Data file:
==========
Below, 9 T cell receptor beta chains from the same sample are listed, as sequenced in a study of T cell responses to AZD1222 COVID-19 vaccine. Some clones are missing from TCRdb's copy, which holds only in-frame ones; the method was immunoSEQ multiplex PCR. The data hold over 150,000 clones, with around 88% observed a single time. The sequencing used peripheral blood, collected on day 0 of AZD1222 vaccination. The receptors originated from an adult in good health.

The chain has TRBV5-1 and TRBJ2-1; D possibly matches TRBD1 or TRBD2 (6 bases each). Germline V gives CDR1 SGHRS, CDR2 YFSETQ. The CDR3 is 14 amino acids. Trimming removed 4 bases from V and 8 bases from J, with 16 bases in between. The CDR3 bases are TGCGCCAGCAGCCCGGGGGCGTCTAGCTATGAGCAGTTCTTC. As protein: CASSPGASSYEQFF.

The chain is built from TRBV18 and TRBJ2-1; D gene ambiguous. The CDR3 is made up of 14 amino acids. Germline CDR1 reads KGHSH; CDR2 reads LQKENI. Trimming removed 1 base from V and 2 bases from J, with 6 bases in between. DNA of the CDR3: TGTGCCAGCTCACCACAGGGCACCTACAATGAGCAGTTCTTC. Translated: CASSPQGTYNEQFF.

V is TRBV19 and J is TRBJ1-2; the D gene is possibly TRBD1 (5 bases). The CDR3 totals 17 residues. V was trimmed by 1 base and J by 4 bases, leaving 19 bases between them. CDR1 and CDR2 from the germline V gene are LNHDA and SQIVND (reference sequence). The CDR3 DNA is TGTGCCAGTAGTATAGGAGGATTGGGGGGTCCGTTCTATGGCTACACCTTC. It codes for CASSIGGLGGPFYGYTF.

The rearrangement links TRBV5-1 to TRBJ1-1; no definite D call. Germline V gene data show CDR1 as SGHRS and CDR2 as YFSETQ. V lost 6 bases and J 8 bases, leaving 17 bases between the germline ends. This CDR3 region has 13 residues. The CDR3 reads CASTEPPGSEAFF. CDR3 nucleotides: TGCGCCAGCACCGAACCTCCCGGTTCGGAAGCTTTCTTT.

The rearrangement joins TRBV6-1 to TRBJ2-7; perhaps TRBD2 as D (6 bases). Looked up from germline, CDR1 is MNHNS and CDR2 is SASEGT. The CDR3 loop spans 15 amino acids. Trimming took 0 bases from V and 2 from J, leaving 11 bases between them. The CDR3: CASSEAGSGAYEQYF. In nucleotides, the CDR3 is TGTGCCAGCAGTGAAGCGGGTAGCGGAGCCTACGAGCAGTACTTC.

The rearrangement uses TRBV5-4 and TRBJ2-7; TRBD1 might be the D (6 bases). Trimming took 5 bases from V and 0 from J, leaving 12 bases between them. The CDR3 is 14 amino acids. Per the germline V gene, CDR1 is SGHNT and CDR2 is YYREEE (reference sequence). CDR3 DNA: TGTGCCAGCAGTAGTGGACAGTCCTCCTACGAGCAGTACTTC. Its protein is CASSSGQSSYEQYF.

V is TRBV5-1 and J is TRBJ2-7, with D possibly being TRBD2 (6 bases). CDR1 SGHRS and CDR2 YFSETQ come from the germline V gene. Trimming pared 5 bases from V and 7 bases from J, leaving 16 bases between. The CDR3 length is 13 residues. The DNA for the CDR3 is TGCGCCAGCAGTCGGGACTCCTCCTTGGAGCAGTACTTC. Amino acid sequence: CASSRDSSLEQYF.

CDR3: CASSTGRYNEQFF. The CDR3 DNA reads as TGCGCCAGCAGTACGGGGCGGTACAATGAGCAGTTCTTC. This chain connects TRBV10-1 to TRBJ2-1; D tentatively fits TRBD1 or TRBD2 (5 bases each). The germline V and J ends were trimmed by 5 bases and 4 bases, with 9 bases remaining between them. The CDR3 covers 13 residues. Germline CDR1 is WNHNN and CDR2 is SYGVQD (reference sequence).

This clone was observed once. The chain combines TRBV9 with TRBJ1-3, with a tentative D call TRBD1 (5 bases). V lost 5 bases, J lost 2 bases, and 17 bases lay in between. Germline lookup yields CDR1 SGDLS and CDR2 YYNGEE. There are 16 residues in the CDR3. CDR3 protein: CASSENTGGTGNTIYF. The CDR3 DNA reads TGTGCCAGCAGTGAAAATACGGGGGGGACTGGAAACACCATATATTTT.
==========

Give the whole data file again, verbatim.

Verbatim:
Below, 9 T cell receptor beta chains from the same sample are listed, as sequenced in a study of T cell responses to AZD1222 COVID-19 vaccine. Some clones are missing from TCRdb's copy, which holds only in-frame ones; the method was immunoSEQ multiplex PCR. The data hold over 150,000 clones, with around 88% observed a single time. The sequencing used peripheral blood, collected on day 0 of AZD1222 vaccination. The receptors originated from an adult in good health.

The chain has TRBV5-1 and TRBJ2-1; D possibly matches TRBD1 or TRBD2 (6 bases each). Germline V gives CDR1 SGHRS, CDR2 YFSETQ. The CDR3 is 14 amino acids. Trimming removed 4 bases from V and 8 bases from J, with 16 bases in between. The CDR3 bases are TGCGCCAGCAGCCCGGGGGCGTCTAGCTATGAGCAGTTCTTC. As protein: CASSPGASSYEQFF.

The chain is built from TRBV18 and TRBJ2-1; D gene ambiguous. The CDR3 is made up of 14 amino acids. Germline CDR1 reads KGHSH; CDR2 reads LQKENI. Trimming removed 1 base from V and 2 bases from J, with 6 bases in between. DNA of the CDR3: TGTGCCAGCTCACCACAGGGCACCTACAATGAGCAGTTCTTC. Translated: CASSPQGTYNEQFF.

V is TRBV19 and J is TRBJ1-2; the D gene is possibly TRBD1 (5 bases). The CDR3 totals 17 residues. V was trimmed by 1 base and J by 4 bases, leaving 19 bases between them. CDR1 and CDR2 from the germline V gene are LNHDA and SQIVND (reference sequence). The CDR3 DNA is TGTGCCAGTAGTATAGGAGGATTGGGGGGTCCGTTCTATGGCTACACCTTC. It codes for CASSIGGLGGPFYGYTF.

The rearrangement links TRBV5-1 to TRBJ1-1; no definite D call. Germline V gene data show CDR1 as SGHRS and CDR2 as YFSETQ. V lost 6 bases and J 8 bases, leaving 17 bases between the germline ends. This CDR3 region has 13 residues. The CDR3 reads CASTEPPGSEAFF. CDR3 nucleotides: TGCGCCAGCACCGAACCTCCCGGTTCGGAAGCTTTCTTT.

The rearrangement joins TRBV6-1 to TRBJ2-7; perhaps TRBD2 as D (6 bases). Looked up from germline, CDR1 is MNHNS and CDR2 is SASEGT. The CDR3 loop spans 15 amino acids. Trimming took 0 bases from V and 2 from J, leaving 11 bases between them. The CDR3: CASSEAGSGAYEQYF. In nucleotides, the CDR3 is TGTGCCAGCAGTGAAGCGGGTAGCGGAGCCTACGAGCAGTACTTC.

The rearrangement uses TRBV5-4 and TRBJ2-7; TRBD1 might be the D (6 bases). Trimming took 5 bases from V and 0 from J, leaving 12 bases between them. The CDR3 is 14 amino acids. Per the germline V gene, CDR1 is SGHNT and CDR2 is YYREEE (reference sequence). CDR3 DNA: TGTGCCAGCAGTAGTGGACAGTCCTCCTACGAGCAGTACTTC. Its protein is CASSSGQSSYEQYF.

V is TRBV5-1 and J is TRBJ2-7, with D possibly being TRBD2 (6 bases). CDR1 SGHRS and CDR2 YFSETQ come from the germline V gene. Trimming pared 5 bases from V and 7 bases from J, leaving 16 bases between. The CDR3 length is 13 residues. The DNA for the CDR3 is TGCGCCAGCAGTCGGGACTCCTCCTTGGAGCAGTACTTC. Amino acid sequence: CASSRDSSLEQYF.

CDR3: CASSTGRYNEQFF. The CDR3 DNA reads as TGCGCCAGCAGTACGGGGCGGTACAATGAGCAGTTCTTC. This chain connects TRBV10-1 to TRBJ2-1; D tentatively fits TRBD1 or TRBD2 (5 bases each). The germline V and J ends were trimmed by 5 bases and 4 bases, with 9 bases remaining between them. The CDR3 covers 13 residues. Germline CDR1 is WNHNN and CDR2 is SYGVQD (reference sequence).

This clone was observed once. The chain combines TRBV9 with TRBJ1-3, with a tentative D call TRBD1 (5 bases). V lost 5 bases, J lost 2 bases, and 17 bases lay in between. Germline lookup yields CDR1 SGDLS and CDR2 YYNGEE. There are 16 residues in the CDR3. CDR3 protein: CASSENTGGTGNTIYF. The CDR3 DNA reads TGTGCCAGCAGTGAAAATACGGGGGGGACTGGAAACACCATATATTTT.